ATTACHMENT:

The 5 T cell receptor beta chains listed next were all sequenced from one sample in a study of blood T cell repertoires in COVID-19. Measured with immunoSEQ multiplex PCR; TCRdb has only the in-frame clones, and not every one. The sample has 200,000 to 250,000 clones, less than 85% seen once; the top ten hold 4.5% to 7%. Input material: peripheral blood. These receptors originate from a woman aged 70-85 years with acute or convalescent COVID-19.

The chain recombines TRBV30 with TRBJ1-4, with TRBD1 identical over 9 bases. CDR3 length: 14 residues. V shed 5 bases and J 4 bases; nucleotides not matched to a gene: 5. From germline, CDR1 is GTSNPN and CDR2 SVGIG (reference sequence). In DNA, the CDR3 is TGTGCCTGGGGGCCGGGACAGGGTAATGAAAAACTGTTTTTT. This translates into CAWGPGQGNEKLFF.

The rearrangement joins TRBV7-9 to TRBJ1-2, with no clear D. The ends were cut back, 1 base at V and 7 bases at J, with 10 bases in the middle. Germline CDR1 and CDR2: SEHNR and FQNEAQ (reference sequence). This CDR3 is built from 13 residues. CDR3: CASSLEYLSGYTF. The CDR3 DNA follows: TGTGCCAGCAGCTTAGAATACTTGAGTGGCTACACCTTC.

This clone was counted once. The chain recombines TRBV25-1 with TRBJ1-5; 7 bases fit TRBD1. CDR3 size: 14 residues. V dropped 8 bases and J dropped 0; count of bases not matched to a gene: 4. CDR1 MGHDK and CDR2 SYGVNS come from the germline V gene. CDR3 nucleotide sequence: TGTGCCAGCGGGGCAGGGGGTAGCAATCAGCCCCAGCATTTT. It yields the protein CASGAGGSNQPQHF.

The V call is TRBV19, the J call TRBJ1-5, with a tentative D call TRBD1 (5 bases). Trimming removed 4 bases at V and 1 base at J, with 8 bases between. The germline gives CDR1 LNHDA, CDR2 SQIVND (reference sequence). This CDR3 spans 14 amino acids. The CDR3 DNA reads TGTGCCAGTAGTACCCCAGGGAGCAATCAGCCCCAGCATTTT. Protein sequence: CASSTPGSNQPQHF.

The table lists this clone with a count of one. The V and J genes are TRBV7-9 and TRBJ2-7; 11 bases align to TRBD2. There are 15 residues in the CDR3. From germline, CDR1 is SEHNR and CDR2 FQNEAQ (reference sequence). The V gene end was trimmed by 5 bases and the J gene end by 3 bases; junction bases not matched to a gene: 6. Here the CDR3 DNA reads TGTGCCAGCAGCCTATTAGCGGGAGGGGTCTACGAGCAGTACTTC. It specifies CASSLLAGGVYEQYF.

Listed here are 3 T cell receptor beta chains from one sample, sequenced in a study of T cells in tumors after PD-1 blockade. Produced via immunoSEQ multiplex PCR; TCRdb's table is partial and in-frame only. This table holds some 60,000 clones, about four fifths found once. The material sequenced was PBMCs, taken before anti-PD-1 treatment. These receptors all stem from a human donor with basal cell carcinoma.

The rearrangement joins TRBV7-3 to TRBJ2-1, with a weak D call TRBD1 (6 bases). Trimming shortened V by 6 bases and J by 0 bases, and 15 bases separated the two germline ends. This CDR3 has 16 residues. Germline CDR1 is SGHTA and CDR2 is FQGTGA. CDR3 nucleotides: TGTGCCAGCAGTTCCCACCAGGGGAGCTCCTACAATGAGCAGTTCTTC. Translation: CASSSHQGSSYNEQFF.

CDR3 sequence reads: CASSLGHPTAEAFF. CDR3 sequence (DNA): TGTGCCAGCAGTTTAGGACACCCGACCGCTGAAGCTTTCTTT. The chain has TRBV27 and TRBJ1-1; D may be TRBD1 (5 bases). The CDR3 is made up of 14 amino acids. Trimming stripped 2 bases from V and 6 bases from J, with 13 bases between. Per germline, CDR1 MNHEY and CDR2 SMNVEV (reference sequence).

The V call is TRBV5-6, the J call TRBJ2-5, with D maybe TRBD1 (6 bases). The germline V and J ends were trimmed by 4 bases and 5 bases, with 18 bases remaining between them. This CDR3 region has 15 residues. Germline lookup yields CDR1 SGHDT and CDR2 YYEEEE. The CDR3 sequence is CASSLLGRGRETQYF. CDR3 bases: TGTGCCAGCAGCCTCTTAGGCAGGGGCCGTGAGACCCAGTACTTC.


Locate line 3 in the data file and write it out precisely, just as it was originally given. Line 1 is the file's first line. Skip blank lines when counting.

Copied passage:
The rearrangement joins TRBV7-9 to TRBJ1-2, with no clear D. The ends were cut back, 1 base at V and 7 bases at J, with 10 bases in the middle. Germline CDR1 and CDR2: SEHNR and FQNEAQ (reference sequence). This CDR3 is built from 13 residues. CDR3: CASSLEYLSGYTF. The CDR3 DNA follows: TGTGCCAGCAGCTTAGAATACTTGAGTGGCTACACCTTC.